One of the most unfortunate developments is the subjective approach to music in the Mass since Vatican II is that it has made music the single most divisive issue concerning the Mass, bar none. Vatican II did not intend this, but its subjective interpretation caused it.
I am a teenager of the Folk Mass era of the 1960’s. It was very controversial even then but archaic today. This passing fad singlehandedly began the great music divisiveness in the post Vatican II Church. Prior to Vatican II only the actual Mass parts in a Sung Mass beginning with the Introit could be chanted with the option of simple or more complicated forms of Gregorian chant and polyphony.
Some parishes were able to pull off complicated Masses writer by the great composers--but these were rare and the hierarchy was somewhat concerned about the secularization of the chants of the Mass for entertainment purposes then used in Masses actually celebrated.
The 1960’s Folk Mass with hand clapping, foot stomping and secular instruments like the tambourine began the great division not only in parishes but also families as to the style of music used at Mass resting solely upon personal tastes and the "kick" one gets from hearing music and this being the criteria for it being good or not.. When I could drive at 16 I went to the Folk Mass by myself not with my parents who despised this novelty. Vatican II can’t be faulted for this only its extremely poor, wrong and subjective implementation.
The folk music movement which opened the door to fads in music in the Mass is what has made Catholics consumers of church music and church music has become a big business in the Church because fads and tastes are constantly shifting.
Today the fad for some young people is “praise and worship music” borrowed from the non-denominational Protestant Churches. I had one well known liturgical musician in the Church tell me that what we are doing by giving into these kinds of musical fads, especially of the non-denominational type, is that we are preparing the way for our younger generation to leave the Catholic Church for these non-denominational sects because their music and preaching and fellowship will always be better than what we do because they don’t have the Sacraments of the Church as we do, so they create the hook of slick music in the contemporary style to get and keep member and they constantly test the market to see what works best for their consumers as fads and tastes change!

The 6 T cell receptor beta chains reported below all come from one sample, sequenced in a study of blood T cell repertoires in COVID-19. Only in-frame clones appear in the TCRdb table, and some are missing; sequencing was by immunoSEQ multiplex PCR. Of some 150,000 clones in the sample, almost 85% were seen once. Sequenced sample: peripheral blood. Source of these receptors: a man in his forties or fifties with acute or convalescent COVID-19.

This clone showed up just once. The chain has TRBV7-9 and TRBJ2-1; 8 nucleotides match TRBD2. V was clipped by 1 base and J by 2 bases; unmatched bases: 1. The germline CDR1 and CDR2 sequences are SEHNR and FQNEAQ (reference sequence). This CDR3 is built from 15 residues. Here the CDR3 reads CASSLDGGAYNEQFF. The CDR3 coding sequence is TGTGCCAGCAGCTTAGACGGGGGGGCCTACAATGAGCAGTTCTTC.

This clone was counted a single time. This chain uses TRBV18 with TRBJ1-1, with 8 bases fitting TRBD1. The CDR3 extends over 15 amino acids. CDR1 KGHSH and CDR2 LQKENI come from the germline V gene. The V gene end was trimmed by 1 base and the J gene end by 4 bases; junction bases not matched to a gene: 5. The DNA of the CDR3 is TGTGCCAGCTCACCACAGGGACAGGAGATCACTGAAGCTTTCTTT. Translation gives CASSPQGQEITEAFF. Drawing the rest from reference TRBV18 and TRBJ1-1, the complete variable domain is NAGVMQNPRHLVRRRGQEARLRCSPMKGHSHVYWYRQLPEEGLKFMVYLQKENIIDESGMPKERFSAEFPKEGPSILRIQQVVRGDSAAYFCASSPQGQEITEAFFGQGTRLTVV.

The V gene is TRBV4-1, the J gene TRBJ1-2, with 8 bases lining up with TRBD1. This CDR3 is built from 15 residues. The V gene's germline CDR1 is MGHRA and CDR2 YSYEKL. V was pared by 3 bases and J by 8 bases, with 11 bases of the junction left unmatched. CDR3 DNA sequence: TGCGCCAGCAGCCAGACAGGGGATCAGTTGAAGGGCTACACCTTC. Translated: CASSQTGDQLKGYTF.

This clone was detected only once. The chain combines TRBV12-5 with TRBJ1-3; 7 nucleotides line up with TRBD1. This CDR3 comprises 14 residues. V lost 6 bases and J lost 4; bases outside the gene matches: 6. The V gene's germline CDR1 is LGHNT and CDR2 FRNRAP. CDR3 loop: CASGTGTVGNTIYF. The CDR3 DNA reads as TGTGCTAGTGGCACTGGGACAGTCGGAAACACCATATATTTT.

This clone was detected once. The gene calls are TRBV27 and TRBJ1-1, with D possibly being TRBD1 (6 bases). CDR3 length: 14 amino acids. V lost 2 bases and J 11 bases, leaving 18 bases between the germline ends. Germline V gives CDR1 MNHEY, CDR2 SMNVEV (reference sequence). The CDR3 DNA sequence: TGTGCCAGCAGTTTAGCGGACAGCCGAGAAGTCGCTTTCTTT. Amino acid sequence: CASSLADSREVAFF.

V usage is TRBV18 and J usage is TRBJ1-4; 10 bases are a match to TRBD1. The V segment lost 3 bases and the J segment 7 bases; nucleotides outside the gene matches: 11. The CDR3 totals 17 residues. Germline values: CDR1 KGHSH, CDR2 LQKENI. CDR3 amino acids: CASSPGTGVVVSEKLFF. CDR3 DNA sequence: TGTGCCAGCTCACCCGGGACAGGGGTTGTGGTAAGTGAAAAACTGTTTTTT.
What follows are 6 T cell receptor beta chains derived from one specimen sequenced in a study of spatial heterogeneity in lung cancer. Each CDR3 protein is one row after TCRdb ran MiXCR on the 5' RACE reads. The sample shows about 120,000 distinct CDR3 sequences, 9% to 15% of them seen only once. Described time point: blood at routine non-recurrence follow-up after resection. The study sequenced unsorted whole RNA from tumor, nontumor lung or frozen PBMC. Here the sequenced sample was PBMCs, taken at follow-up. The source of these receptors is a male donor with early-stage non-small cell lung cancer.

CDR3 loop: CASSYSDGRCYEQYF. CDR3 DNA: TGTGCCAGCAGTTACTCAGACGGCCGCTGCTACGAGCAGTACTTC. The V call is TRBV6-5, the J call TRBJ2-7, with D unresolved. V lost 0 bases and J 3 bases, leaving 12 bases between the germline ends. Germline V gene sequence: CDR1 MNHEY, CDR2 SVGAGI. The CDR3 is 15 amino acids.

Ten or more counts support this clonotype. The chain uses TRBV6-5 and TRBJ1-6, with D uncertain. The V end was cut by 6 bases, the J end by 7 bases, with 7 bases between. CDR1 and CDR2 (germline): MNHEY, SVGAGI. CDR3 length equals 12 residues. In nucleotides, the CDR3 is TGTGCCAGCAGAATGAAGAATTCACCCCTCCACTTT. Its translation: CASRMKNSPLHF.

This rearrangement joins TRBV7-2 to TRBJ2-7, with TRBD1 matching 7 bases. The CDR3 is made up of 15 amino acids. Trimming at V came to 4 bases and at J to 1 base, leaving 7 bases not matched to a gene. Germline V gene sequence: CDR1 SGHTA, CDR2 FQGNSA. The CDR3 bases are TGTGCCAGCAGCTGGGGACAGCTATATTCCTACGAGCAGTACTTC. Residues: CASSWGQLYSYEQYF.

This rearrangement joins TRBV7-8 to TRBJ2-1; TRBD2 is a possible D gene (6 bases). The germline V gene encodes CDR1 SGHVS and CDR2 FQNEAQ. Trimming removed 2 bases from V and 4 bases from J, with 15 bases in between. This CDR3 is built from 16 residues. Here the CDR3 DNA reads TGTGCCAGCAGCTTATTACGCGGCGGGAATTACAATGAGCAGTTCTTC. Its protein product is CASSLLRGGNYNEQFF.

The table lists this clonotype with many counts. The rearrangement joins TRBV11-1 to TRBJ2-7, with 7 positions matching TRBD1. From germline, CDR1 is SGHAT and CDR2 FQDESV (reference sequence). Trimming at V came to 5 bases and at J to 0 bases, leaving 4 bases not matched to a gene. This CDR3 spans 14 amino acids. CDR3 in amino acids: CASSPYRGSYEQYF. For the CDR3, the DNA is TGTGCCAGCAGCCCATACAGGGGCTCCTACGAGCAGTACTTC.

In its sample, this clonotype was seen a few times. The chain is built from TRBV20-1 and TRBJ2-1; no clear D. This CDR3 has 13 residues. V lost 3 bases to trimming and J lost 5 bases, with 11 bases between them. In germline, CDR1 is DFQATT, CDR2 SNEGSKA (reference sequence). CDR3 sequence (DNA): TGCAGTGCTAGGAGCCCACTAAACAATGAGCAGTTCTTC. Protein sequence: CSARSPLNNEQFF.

We simply have to get away from the fads of church music and the plethora of new hymns and hymnbooks that are a part of the consumerists' approach to worship in the Catholic Church today—a multimillion dollar business (and for Protestants too!). We need to be untied as a parish, diocese and universal Church in the manner in which we sing the Mass. Families need to be united too at Mass. This is the vision of Vatican II even in the limited amount of diversity it actually allows. Ideally each parish should only have one Sunday Mass that is packed to the rafters not multiple Masses designed to please a consumer’s taste. But in multiple Mass parishes we need to be unified not divided in the manner in which we sing and worship. Let's go back to Vatican II's Sacrosanctum Concilium and compare what it said about the revision of the Mass (which fortunately is still being celebrated in many places as the EF Mass) and look at what we did to it in the Ordinary Form as it is celebrated in the majority of parishes in the world today. Is there a disconnect? I would say so.
No matter how poorly the ancient Order of the Mass might have been celebrated here and there prior to Vatican II, in no way does it compared with the poverty of celebration today of the Ordinary Form. Thus, more than ever, we need Vatican II's Sacrosanctum Concilium's vision of the renewal of the Ancient Order of the Mass, which the post-Vatican II developments compromised and destroyed.